You were trained as a lawyer. How did you veer towards writing on cricket?
I was born and brought up in Mumbai and cricket was a passion since childhood. But alas! I was not good enough to play beyond the school level. My love for the game did not diminish because of my lack of talent. Initially, I aspired to be an engineer, later I realised I didn’t have the bandwidth for complex mathematics and physics. I studied economics, then law, which had been my late father’s vocation. While studying law, I got a job at Sportsweek magazine, which gave me a ringside view of sports, especially cricket. For a couple of years, I dithered between journalism and law as a long-term pursuit. In 1983, I covered the Prudential Cup (World Cup) in England. India’s victory in that tournament was decisive in my choice of career. Law was junked, journalism it was to be.
How has TV influenced the game?
TV coverage has had an enormous influence on cricket in the sub-continent. Cable and colour TV have been game-changers as they took the gospel of cricket to the farthest corners of the sub-continent, expanding the footprint of the sport. People of my vintage got most of their information and entertainment about cricket from radio commentary and newspapers. That was delightful, but from a mass appeal point of view, seeing cricketers and matches live had no parallel. With wide coverage established, it was only a matter of time that Indian cricket would exploit a growing economy to become a powerhouse.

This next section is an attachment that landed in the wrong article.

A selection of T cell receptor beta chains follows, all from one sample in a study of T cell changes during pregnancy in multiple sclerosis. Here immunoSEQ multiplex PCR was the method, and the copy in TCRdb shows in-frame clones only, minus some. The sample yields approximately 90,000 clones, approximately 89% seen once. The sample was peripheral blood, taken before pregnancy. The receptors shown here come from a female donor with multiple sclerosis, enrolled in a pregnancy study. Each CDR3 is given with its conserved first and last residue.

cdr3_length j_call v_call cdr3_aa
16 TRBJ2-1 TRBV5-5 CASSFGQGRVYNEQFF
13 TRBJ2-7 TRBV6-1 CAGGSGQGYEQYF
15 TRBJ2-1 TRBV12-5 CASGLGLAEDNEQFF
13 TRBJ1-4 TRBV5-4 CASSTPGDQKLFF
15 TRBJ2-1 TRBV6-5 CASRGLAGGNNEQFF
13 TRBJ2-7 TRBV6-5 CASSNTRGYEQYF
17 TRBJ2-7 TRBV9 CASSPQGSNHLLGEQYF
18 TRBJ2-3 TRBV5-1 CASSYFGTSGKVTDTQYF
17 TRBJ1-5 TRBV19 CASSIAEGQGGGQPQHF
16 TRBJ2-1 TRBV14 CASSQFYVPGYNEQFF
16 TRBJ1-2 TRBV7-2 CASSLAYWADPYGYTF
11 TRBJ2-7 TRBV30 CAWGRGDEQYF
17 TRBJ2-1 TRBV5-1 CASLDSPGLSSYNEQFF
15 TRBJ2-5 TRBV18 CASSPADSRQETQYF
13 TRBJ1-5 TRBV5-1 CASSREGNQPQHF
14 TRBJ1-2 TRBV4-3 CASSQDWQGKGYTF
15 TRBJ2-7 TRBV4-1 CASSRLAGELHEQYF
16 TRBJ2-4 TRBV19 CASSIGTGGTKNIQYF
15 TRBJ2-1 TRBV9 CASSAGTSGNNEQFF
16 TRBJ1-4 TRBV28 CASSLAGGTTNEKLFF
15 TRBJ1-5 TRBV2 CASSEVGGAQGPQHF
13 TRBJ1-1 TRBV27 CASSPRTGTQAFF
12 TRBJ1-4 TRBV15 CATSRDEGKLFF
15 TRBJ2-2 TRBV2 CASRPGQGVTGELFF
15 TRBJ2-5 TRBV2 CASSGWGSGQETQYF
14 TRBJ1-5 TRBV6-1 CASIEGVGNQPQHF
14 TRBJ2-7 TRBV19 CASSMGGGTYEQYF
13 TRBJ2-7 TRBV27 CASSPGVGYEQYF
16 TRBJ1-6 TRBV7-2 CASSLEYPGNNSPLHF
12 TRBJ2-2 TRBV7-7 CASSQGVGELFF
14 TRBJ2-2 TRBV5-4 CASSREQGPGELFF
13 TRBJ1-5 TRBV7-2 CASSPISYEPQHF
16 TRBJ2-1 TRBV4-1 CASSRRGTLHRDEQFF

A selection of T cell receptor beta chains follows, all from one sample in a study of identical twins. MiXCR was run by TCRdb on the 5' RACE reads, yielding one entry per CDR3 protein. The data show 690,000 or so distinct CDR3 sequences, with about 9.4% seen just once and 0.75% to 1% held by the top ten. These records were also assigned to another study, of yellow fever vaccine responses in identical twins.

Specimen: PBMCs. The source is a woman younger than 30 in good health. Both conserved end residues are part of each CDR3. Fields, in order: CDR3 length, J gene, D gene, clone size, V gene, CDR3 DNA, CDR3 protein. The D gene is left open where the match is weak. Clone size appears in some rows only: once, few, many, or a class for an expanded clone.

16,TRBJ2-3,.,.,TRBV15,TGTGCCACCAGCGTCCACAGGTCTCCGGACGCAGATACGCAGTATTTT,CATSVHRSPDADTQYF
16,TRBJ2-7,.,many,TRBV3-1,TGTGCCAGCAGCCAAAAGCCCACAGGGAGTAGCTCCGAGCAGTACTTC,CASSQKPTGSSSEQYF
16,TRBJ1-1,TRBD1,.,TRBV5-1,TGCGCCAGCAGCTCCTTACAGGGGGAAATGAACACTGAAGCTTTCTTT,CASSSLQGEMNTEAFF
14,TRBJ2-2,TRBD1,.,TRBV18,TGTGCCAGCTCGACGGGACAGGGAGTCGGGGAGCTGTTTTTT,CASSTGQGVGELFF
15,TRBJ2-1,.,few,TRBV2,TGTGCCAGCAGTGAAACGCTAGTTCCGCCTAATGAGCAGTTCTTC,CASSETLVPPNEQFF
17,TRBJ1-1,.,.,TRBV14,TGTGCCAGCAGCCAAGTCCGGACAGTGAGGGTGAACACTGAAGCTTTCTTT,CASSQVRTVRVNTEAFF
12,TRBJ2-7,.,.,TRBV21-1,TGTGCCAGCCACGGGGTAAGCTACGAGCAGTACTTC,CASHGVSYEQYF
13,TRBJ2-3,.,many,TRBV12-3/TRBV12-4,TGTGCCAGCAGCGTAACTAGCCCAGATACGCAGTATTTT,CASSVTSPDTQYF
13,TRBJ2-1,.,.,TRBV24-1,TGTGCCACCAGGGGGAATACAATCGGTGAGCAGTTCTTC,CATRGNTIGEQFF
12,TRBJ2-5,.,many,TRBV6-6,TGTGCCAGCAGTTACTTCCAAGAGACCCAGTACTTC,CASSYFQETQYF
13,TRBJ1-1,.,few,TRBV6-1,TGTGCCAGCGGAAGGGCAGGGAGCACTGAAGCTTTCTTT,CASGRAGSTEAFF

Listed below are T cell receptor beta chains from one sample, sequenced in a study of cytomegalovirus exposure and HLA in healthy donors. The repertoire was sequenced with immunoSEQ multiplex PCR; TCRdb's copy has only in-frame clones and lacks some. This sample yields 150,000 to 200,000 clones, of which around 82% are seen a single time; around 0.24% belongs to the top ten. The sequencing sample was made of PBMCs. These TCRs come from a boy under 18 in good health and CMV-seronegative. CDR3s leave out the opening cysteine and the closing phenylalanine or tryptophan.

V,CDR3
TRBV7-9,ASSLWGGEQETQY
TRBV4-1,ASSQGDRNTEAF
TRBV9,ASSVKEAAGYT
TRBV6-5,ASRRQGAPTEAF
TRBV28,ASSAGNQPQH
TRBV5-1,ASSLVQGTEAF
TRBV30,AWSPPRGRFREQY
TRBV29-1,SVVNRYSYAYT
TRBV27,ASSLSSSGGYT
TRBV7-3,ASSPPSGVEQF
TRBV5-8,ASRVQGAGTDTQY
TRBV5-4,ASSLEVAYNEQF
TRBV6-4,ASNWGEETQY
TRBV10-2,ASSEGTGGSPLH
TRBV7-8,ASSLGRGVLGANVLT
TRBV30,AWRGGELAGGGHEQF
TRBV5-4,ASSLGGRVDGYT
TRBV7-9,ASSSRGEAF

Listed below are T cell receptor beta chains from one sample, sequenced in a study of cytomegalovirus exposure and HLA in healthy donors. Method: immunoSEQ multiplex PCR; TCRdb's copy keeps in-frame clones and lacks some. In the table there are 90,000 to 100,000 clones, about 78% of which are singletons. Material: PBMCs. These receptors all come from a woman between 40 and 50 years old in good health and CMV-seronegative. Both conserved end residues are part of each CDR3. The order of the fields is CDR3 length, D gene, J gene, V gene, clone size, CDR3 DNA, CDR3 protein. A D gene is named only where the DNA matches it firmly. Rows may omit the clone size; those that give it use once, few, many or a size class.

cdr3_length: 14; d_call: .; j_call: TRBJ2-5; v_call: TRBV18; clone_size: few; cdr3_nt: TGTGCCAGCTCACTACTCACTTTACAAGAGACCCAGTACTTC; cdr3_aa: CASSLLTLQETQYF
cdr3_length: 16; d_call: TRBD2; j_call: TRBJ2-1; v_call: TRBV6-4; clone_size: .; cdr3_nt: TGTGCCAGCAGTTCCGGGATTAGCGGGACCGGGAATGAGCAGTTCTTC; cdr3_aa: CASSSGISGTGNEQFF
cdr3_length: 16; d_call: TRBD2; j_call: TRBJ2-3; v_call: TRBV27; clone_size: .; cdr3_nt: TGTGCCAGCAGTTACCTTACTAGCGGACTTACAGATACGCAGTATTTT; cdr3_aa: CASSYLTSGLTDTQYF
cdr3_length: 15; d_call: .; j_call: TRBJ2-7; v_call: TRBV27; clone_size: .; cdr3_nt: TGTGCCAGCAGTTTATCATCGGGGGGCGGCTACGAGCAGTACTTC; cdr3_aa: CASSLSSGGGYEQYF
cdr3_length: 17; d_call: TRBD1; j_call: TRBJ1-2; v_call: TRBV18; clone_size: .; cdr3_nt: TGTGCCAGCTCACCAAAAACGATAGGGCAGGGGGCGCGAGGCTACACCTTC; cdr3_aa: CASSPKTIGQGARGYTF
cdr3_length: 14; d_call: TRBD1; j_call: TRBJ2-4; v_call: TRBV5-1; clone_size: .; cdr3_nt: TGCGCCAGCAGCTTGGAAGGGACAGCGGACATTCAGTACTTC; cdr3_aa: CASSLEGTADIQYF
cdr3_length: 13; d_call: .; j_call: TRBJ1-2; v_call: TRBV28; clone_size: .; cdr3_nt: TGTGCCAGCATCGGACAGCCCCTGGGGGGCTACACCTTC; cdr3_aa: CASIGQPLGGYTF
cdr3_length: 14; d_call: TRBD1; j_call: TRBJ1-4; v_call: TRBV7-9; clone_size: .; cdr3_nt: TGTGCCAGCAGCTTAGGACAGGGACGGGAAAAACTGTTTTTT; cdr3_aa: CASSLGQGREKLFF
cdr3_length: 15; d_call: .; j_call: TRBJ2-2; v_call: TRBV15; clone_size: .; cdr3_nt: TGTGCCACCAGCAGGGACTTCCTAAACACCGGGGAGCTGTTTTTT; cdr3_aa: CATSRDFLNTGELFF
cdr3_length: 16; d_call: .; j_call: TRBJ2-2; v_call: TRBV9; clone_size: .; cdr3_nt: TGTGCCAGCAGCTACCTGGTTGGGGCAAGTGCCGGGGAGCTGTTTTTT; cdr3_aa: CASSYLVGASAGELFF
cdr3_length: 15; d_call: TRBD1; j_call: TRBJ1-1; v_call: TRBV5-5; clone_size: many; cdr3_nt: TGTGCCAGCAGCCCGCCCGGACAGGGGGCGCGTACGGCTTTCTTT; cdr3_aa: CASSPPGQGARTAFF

What’s your take on cricket writing in this day and age of an explosion of digital media, where live blogging is the order of the day to grab eyeballs?
There’s been an explosion in the media, particularly the digital space and social media platforms. And because cricket is followed so widely, the number of people writing/analysing/commenting on the game has grown manifold. This has made the media environment chaotic and cacophonous, but has also enriched cricket writing, which is now not restricted to a handful.
Who do you reckon as the best commentator on the game — barring former cricketers — and the most consummate cricket writer and why?